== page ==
"I saw Alan trying to get hold of a guy and then there was a big explosion," said Henry Ames, who is a senior teacher at the school. The target of the bomber was the morning assembly of approximately four hundred fifty students, Ames said.
Thousands of people thronged his home since the incident to praise his valor and to offer condolences to his family. "He has left his family grieving, but has prevented many others from that fate," said his teacher, a sentiment echoed by his father earlier.
Okay. His name wasn't Alan. It was Aitzaz. And the school he saved is in Pakistan, not Pennsylvania. His teacher wasn't Henry Ames. His name is Habib Ali.
Does this make the story any more or less heroic? Does it make the story any less tragic? Suicide bombings of schools happen with some frequency in Pakistan. The reason given for the attacks is usually something about religious intolerance, and how girls should not be allowed in school. It's hard to imagine a world in which sending your daughter to school is a matter of life and death. That is why we have heroes like Aitzaz Hasan. And Malala Yousafzai, an outspoken advocate of educating girls when a Taliban gunman boarded her school bus and shot her in the head and neck. Malala was fifteen when that happened. So outraged were the Pakistani people that a group of fiftyIslamic clerics in Pakistan issued a fatwā against the Taliban gunmen who tried to kill Yousafzai.We can only assume that the Pakistani branch of the NRA is calling for "good guys with plastic explosive strapped to them" to patrol the hallways of its nation's schools.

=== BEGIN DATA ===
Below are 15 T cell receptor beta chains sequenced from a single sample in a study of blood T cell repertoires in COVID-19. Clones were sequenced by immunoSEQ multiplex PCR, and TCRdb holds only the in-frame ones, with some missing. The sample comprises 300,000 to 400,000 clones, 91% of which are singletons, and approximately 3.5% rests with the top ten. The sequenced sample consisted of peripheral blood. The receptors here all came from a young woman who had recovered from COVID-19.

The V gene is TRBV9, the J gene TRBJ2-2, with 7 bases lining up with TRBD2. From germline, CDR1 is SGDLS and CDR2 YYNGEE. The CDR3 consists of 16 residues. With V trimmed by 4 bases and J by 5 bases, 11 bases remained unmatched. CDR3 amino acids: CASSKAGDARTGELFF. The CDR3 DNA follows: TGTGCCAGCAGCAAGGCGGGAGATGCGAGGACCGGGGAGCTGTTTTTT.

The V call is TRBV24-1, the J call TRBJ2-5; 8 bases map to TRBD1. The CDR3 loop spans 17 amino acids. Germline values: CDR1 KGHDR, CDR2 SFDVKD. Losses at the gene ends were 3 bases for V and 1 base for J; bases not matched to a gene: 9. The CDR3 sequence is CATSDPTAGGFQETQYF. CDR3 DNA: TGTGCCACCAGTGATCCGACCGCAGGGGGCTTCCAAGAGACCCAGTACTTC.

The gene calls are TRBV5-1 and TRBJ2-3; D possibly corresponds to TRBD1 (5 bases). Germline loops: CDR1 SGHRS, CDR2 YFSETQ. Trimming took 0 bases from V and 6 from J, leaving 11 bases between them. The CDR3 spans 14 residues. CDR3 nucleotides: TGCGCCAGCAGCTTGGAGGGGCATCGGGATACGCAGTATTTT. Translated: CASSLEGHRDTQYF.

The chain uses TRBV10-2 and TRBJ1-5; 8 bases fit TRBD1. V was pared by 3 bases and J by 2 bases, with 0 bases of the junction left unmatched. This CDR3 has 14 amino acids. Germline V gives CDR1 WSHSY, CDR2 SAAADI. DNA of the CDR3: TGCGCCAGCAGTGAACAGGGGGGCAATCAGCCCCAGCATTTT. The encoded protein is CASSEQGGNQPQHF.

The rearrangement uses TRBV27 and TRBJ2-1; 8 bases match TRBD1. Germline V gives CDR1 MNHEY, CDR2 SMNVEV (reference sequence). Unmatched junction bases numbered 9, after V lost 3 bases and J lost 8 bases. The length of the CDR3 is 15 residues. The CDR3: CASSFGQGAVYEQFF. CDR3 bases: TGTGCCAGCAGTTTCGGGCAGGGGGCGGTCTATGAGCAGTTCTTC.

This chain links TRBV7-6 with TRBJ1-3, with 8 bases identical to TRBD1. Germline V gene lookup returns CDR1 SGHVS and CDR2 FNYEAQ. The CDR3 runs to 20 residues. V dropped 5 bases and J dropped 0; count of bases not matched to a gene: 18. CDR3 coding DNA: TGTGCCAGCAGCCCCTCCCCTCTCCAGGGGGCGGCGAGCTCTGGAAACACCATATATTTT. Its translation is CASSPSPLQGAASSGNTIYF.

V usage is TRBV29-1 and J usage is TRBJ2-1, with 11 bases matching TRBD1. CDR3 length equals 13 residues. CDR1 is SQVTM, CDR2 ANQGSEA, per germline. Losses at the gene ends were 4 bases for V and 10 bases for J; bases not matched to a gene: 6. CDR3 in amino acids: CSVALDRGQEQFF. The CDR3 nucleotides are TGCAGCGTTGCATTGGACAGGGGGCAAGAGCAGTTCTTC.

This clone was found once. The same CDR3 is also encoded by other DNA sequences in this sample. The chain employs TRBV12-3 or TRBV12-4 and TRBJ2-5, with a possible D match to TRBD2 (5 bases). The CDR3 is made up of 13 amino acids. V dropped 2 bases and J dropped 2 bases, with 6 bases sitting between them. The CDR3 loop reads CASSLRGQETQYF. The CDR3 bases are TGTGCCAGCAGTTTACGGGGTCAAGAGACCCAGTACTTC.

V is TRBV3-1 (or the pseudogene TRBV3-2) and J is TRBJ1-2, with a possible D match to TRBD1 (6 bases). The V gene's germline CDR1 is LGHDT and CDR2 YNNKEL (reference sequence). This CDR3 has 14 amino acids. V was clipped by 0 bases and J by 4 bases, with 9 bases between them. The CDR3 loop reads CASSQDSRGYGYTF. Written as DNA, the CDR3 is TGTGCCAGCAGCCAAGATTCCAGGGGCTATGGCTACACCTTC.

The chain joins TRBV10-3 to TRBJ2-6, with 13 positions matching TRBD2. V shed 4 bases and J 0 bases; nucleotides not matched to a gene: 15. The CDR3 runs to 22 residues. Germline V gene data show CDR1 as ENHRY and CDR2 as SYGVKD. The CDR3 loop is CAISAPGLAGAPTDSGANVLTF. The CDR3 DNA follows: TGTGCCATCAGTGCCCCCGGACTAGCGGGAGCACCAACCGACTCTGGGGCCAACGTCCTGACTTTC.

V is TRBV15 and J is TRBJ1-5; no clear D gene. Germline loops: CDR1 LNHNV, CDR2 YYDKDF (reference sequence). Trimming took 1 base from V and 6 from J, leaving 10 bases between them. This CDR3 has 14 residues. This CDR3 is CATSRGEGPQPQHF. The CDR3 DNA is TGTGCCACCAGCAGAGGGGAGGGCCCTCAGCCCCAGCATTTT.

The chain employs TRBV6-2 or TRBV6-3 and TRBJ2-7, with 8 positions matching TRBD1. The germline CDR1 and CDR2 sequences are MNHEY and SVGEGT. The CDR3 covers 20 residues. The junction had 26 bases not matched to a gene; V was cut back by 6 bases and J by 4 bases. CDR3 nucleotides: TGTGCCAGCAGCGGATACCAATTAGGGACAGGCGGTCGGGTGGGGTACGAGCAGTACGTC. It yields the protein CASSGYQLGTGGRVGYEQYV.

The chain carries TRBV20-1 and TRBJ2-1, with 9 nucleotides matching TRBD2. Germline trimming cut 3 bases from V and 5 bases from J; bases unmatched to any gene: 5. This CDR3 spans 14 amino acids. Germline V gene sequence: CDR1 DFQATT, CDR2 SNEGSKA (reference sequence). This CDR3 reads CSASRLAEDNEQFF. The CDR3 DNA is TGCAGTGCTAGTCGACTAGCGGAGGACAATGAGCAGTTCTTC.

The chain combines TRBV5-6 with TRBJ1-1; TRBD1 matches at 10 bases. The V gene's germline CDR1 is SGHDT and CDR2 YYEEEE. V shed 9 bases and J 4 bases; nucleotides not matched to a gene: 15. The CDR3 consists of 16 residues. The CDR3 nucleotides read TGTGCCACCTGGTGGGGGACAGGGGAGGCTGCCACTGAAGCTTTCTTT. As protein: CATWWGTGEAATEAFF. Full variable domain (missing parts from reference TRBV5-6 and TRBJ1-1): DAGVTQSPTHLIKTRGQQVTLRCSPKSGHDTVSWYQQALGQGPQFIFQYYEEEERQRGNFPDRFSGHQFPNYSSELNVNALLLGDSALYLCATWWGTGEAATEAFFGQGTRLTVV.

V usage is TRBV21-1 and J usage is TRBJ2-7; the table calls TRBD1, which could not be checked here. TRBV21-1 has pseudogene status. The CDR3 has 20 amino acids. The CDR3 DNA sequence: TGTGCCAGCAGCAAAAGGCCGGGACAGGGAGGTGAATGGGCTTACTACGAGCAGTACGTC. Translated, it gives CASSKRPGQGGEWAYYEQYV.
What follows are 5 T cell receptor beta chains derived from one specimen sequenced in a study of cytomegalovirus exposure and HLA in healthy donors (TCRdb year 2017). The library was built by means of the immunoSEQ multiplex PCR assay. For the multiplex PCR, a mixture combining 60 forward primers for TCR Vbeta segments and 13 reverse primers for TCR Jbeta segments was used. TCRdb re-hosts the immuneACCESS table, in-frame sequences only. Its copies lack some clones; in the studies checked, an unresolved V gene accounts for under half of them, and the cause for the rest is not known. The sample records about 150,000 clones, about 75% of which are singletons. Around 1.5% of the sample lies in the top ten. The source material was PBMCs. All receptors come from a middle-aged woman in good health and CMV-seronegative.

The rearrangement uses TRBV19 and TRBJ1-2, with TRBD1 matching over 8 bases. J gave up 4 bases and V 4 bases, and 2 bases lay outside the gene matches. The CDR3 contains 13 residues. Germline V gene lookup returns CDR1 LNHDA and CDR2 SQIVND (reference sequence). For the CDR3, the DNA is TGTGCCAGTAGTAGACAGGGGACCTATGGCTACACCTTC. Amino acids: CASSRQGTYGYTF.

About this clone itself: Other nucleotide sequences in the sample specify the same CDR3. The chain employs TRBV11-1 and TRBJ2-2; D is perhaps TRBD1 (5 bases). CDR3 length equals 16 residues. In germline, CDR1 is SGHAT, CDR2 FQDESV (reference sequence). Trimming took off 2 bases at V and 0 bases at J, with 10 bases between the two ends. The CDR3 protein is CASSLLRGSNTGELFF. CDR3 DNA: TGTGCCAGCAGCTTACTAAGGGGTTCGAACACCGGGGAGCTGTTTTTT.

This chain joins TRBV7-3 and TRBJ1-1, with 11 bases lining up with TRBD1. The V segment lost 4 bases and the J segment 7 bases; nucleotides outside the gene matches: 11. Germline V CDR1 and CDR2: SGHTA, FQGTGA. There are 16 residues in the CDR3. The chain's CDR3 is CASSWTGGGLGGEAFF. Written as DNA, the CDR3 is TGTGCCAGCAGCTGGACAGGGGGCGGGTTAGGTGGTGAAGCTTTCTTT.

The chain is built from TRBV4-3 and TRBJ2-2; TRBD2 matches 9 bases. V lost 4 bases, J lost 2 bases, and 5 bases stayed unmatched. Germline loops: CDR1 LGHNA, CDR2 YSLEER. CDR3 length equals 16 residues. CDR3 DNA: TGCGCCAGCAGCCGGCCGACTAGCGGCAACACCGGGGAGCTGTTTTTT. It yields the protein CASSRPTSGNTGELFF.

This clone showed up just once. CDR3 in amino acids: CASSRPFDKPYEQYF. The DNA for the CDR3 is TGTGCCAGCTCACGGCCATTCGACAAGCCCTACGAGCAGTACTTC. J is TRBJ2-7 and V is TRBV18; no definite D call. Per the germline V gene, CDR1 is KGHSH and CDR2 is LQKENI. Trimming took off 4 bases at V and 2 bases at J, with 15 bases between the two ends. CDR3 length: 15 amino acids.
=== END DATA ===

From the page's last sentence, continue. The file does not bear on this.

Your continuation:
How about one courageous teenager?